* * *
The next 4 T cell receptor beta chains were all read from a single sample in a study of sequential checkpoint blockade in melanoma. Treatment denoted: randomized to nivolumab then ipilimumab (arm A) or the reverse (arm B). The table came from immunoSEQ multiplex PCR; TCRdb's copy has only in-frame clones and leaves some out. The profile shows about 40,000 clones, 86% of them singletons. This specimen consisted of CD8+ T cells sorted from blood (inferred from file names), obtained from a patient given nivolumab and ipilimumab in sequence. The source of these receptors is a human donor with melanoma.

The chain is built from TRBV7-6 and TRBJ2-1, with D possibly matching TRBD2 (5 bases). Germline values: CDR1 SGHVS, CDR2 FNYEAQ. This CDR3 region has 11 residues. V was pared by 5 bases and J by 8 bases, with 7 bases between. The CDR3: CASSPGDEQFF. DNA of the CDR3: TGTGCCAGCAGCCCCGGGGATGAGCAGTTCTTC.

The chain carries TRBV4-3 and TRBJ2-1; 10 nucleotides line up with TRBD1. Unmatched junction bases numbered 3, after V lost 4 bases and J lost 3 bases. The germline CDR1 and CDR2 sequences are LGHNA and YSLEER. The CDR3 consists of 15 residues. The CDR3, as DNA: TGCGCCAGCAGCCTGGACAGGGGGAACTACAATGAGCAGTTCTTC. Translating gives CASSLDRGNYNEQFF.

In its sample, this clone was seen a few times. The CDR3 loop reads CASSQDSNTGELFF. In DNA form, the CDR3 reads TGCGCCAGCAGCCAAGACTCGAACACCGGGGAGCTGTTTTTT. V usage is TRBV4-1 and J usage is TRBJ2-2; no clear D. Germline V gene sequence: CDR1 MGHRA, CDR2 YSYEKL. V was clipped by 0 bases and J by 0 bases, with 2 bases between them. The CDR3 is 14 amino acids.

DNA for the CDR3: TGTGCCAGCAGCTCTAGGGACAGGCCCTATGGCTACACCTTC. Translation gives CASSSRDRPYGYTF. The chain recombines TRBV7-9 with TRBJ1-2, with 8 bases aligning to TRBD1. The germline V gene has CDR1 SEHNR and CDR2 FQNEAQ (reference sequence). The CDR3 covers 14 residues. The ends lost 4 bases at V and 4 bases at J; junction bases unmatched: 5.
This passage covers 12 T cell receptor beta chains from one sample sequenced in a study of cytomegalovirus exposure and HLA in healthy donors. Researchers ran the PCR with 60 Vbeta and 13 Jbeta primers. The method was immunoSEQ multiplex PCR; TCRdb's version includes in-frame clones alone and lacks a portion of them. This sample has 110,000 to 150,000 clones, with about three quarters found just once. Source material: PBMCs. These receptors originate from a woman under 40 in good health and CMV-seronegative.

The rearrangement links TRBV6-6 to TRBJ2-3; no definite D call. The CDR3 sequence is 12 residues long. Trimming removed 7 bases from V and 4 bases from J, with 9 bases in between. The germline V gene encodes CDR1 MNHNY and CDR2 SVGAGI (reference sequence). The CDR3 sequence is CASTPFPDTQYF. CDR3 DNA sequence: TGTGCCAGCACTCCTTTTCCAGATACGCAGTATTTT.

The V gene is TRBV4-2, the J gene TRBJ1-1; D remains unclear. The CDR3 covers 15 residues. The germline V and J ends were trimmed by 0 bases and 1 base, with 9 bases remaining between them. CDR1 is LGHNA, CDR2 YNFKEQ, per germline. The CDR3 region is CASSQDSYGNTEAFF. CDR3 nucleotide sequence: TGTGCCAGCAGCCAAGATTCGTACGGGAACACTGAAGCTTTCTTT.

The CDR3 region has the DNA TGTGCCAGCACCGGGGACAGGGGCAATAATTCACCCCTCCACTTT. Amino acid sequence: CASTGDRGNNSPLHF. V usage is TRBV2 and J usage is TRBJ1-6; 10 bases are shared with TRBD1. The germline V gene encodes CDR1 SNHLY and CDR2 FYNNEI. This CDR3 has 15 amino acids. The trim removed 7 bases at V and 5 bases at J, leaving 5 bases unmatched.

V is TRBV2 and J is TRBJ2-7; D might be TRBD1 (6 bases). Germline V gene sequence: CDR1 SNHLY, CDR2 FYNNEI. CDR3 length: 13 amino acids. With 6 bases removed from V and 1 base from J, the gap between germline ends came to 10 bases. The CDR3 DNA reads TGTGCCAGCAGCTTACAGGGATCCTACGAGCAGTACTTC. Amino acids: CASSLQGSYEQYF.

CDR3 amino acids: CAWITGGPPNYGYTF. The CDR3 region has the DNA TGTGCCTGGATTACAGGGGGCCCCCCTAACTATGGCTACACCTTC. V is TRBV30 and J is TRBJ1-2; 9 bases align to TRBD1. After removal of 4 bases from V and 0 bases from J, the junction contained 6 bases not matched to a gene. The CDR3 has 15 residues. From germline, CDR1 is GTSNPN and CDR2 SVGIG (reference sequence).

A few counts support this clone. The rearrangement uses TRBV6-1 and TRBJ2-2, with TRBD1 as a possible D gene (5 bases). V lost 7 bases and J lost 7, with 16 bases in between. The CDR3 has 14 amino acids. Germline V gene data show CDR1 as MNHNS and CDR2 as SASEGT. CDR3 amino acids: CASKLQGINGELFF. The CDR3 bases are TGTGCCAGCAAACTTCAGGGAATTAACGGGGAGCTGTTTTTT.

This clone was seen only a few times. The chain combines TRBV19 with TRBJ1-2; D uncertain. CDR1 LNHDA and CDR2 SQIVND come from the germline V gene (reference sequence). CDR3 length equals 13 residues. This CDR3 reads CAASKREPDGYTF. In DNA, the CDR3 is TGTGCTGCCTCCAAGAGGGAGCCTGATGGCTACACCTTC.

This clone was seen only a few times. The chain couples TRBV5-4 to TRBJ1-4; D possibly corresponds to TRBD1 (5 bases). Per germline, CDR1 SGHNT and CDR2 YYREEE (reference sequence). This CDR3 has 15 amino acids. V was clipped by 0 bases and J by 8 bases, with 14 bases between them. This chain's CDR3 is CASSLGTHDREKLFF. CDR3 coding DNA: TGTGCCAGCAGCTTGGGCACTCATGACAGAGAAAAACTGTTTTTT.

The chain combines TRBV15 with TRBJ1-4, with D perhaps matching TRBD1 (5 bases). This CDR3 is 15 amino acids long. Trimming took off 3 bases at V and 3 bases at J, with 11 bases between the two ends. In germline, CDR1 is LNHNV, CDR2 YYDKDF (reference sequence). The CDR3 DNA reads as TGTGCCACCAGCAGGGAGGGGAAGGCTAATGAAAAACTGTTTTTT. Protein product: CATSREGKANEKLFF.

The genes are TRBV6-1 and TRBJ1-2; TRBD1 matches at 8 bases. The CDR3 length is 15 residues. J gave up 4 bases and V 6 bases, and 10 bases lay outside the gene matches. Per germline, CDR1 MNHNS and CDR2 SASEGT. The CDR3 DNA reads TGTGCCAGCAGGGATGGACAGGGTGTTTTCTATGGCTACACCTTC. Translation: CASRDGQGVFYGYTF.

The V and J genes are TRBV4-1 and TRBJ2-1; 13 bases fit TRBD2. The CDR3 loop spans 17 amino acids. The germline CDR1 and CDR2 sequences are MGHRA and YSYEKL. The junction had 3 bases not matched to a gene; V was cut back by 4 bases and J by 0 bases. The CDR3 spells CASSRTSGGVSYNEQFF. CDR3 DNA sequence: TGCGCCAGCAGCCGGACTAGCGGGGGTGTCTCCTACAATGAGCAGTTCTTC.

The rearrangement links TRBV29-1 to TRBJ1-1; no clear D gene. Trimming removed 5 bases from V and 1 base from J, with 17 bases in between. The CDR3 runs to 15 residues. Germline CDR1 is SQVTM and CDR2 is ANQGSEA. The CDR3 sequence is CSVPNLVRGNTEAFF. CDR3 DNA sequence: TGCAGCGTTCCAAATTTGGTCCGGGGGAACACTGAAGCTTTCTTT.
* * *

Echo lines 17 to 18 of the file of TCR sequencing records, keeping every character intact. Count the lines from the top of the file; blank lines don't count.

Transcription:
The V and J genes are TRBV4-1 and TRBJ2-1; 13 bases fit TRBD2. The CDR3 loop spans 17 amino acids. The germline CDR1 and CDR2 sequences are MGHRA and YSYEKL. The junction had 3 bases not matched to a gene; V was cut back by 4 bases and J by 0 bases. The CDR3 spells CASSRTSGGVSYNEQFF. CDR3 DNA sequence: TGCGCCAGCAGCCGGACTAGCGGGGGTGTCTCCTACAATGAGCAGTTCTTC.

The rearrangement links TRBV29-1 to TRBJ1-1; no clear D gene. Trimming removed 5 bases from V and 1 base from J, with 17 bases in between. The CDR3 runs to 15 residues. Germline CDR1 is SQVTM and CDR2 is ANQGSEA. The CDR3 sequence is CSVPNLVRGNTEAFF. CDR3 DNA sequence: TGCAGCGTTCCAAATTTGGTCCGGGGGAACACTGAAGCTTTCTTT.